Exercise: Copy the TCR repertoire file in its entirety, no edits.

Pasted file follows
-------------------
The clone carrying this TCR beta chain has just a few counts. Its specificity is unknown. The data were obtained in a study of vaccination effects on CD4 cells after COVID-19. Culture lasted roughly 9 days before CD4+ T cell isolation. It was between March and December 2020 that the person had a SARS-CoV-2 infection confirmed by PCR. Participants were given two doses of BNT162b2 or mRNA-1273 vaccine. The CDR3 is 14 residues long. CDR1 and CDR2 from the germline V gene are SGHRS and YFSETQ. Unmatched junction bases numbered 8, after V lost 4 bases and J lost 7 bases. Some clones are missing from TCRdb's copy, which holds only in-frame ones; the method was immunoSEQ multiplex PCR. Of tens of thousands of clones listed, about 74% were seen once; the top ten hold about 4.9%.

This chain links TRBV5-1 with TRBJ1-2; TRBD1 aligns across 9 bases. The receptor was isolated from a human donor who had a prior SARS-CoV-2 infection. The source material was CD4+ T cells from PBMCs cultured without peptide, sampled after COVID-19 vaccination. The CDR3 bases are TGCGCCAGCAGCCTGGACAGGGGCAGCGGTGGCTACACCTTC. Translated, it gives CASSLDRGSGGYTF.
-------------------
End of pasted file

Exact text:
The clone carrying this TCR beta chain has just a few counts. Its specificity is unknown. The data were obtained in a study of vaccination effects on CD4 cells after COVID-19. Culture lasted roughly 9 days before CD4+ T cell isolation. It was between March and December 2020 that the person had a SARS-CoV-2 infection confirmed by PCR. Participants were given two doses of BNT162b2 or mRNA-1273 vaccine. The CDR3 is 14 residues long. CDR1 and CDR2 from the germline V gene are SGHRS and YFSETQ. Unmatched junction bases numbered 8, after V lost 4 bases and J lost 7 bases. Some clones are missing from TCRdb's copy, which holds only in-frame ones; the method was immunoSEQ multiplex PCR. Of tens of thousands of clones listed, about 74% were seen once; the top ten hold about 4.9%.

This chain links TRBV5-1 with TRBJ1-2; TRBD1 aligns across 9 bases. The receptor was isolated from a human donor who had a prior SARS-CoV-2 infection. The source material was CD4+ T cells from PBMCs cultured without peptide, sampled after COVID-19 vaccination. The CDR3 bases are TGCGCCAGCAGCCTGGACAGGGGCAGCGGTGGCTACACCTTC. Translated, it gives CASSLDRGSGGYTF.